***NOTE*** The following is somethign I wrote to go with a post I am doing titled “Why Are You So Mad – The Face of Intolerance.” Which is a response to a blog post I read this week which illustrates the frustration I have being called intolerant for my beilefs. For some of my other thoughts on the question of intolerance I invite you to read this post.
So, last night – last week by the time this publishes – I wrote about two deaths, my cousin who was about a year older than I am and my friend Mike Dorman – from high school. Well, really I knew Dorman in eighth grade but whose keeping track? I thought specifically about the memorial service we had for Dorman here in Tampa.
More on that in a bit.
Through some of the comments I received I stated to think about the impact we have on the lives of people around us and most of us will never know that impact this side of Heaven.
And maybe that’s a good thing.
It’s funny how something that happened more than six years ago can be mentioned and bring to mind a flood of raw emotion that I really thought I had dealt with. Turns out I did nothing more than bury the feelings so deep because I was not equipped to deal with them then.
I am not 100% sure I am right now, either.
The anger, frustration and sadness, I felt in 2007 was at times overwhelming. The complete futility I felt at the news of my cousin’s death was only compounded a couple months later when I learned of the death of a high school friend.
Brethren, I count not myself to have apprehended: but this one thing I do, forgetting those things which are behind, and reaching forth unto those things which are before, I press toward the mark for the prize of the high calling of God in Christ Jesus (Phil 3:13-14 KJV).
I am working through a month long challenge wherein nearly 1700 people have committed to writing at least 500 words a day. Every day we’re given a writing prompt; some use it some do not – it is not part of the challenge to write what we’re told to write just that we write.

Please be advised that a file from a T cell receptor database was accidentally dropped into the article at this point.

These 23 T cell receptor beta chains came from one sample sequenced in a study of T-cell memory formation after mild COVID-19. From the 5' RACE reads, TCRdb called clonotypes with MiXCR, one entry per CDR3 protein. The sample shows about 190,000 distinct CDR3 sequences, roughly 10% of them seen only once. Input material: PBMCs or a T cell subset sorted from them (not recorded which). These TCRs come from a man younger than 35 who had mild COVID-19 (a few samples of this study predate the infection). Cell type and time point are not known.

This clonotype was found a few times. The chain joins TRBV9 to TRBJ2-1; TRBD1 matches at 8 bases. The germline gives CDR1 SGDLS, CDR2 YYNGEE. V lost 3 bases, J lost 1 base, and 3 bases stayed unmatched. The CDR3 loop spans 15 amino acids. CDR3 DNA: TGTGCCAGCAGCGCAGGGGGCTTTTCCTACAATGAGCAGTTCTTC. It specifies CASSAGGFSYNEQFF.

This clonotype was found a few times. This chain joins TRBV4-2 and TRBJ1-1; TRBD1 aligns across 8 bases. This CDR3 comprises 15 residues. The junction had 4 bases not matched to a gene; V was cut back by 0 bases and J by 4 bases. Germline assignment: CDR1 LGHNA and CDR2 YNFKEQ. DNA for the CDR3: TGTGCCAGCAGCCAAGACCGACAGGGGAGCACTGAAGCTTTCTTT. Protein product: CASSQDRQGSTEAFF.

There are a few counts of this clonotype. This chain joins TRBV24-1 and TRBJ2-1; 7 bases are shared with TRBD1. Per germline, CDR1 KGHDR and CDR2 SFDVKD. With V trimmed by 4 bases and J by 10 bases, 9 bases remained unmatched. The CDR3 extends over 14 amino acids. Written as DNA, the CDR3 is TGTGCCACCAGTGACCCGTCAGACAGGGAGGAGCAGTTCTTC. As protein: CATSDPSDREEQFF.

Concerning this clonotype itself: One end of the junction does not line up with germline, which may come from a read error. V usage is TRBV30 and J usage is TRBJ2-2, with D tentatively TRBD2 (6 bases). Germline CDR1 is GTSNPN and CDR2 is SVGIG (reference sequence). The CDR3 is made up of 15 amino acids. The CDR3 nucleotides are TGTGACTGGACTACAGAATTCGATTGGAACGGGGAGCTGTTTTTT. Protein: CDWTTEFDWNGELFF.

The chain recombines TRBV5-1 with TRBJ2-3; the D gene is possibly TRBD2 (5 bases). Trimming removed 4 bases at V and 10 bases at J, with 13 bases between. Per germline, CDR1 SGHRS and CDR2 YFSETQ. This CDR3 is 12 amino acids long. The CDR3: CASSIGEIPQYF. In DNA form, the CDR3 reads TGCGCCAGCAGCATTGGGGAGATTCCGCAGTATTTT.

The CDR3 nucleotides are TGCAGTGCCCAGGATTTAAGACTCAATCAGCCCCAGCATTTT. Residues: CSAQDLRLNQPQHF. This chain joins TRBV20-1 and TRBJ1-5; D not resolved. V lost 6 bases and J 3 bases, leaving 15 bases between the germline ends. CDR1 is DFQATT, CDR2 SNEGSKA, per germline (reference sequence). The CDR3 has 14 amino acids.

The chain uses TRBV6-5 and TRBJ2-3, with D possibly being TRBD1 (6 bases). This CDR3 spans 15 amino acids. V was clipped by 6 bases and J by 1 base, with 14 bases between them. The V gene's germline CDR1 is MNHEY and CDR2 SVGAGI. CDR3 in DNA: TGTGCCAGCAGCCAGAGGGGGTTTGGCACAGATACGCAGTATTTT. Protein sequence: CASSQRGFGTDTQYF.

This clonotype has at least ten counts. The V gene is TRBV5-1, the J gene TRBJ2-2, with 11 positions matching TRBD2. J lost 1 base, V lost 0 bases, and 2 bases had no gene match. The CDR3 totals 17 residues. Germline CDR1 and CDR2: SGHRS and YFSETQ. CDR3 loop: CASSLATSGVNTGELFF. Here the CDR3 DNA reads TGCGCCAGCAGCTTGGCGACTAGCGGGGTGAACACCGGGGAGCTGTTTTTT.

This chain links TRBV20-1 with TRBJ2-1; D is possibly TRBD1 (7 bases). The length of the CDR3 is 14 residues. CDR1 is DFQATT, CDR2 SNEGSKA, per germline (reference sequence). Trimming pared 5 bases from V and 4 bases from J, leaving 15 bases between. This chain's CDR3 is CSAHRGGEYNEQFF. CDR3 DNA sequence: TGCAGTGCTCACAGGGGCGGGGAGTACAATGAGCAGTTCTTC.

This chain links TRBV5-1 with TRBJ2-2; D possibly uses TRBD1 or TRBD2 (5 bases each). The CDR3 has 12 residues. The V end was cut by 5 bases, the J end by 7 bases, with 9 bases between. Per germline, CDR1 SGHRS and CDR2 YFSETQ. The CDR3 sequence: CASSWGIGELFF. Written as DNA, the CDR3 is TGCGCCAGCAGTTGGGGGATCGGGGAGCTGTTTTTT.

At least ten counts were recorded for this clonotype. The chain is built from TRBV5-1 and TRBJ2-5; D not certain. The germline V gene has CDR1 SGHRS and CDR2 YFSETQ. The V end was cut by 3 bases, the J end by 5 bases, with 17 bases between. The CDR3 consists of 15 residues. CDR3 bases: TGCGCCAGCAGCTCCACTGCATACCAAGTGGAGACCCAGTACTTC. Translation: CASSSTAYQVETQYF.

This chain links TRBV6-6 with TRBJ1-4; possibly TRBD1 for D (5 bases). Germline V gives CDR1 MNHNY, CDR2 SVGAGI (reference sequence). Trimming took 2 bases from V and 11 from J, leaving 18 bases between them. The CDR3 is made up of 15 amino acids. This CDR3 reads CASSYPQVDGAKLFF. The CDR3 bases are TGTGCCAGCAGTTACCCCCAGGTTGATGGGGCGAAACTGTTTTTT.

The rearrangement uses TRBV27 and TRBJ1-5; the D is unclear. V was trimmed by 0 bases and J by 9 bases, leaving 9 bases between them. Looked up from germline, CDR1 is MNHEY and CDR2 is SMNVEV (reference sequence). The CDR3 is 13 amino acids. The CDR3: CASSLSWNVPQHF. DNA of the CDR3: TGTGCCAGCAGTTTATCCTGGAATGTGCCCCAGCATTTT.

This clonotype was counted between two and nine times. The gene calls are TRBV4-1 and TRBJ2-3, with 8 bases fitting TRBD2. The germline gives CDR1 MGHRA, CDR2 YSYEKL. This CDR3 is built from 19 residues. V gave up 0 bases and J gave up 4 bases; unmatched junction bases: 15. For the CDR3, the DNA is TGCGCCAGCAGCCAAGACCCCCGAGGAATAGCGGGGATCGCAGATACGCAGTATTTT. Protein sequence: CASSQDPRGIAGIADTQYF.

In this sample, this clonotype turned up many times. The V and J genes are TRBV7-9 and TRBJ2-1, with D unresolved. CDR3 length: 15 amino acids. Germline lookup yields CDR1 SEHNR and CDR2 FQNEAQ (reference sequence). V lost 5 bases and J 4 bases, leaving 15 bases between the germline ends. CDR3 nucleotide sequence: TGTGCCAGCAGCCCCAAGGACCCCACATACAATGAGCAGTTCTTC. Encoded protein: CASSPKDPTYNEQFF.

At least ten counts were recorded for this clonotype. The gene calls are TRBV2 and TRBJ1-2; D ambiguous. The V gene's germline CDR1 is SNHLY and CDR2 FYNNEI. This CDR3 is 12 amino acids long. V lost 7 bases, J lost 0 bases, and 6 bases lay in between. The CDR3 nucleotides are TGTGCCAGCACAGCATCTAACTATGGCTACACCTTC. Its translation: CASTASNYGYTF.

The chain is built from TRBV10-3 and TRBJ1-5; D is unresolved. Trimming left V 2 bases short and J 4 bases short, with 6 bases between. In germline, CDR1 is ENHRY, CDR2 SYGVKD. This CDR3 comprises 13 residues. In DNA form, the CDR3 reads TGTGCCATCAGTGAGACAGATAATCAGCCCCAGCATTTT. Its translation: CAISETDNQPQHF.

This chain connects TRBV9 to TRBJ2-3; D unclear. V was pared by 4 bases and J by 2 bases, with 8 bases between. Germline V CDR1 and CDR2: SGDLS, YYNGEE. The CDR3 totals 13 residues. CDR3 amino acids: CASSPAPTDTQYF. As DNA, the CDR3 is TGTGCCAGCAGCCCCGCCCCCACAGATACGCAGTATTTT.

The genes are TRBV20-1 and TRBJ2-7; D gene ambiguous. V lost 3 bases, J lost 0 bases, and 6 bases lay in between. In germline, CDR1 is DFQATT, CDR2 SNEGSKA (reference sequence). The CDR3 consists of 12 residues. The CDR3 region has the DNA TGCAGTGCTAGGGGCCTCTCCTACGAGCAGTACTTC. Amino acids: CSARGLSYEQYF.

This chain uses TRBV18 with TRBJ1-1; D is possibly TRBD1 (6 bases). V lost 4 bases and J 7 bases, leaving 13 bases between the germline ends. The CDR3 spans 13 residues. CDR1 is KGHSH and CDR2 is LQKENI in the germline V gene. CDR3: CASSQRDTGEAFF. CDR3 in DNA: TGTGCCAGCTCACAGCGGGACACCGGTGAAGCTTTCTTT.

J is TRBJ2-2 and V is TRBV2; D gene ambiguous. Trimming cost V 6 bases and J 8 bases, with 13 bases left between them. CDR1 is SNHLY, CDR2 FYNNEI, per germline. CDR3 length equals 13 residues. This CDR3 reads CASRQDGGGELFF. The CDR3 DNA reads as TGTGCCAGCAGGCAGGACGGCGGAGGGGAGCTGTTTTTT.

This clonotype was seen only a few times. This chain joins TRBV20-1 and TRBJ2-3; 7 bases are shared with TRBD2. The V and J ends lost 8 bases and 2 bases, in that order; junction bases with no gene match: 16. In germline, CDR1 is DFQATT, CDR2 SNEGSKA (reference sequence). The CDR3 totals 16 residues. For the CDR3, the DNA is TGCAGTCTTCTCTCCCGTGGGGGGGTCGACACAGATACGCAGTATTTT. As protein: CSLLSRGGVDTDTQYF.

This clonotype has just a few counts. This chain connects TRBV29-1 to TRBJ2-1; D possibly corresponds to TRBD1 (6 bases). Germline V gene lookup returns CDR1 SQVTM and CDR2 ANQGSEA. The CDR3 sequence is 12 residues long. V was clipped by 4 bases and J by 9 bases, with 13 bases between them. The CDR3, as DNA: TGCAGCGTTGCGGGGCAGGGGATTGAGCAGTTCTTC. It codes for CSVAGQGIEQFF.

“23 Whatever you do, work at it with all your heart, as working for the Lord, not for human masters, 24 since you know that you will receive an inheritance from the Lord as a reward. It is the Lord Christ you are serving (NIV).”
How many times have you read that verse and applied it to your J-O-B?
1? 10? 50? 100?
If you’re like me, you’ve probably done it more times than you care to remember. And the truth is, there is absolutely nothing wrong with that application.
After last night’s NFC Championship game between the Seattle Seahawks and the San Francisco 49ers– a really good game I thought – an outburst by a member of the Seattle squad, Richard Sherman, really ruined the moment for the Seahawks and started – at least one – Face Book debate about Sherman’s behavior and it was made to be about race almost immediately.
For the record – and I said this on FB last night – I don’t care that he exclaimed that he was the best corner back in the league. I think you MUST think that about yourself to make it – in the NFL and life. If you question your skills, ability or value than others will too and that could easily come back to haunt you.
I have written a lot about the issues I have had at my J-O-Bs.
The image of myself I developed as a result of the positions I have held over the years. Thinking less of myself because I don’t carry a brief case or use a stethoscope and I don’t own my own business. From an early age our society indoctrinates us to think that kids either grow to be doctors or lawyers or, really any job that requires the wearing of a tie, or you’re a loser.
I read a discussion on a site I frequent about how telling people they are going to hell in not the way to get them to love and accept God’s love.
I don’t disagree.
Something that I have struggled with for years is my own direction and the thing is the answer has always been right in from of me.
Pick a Direction and Go!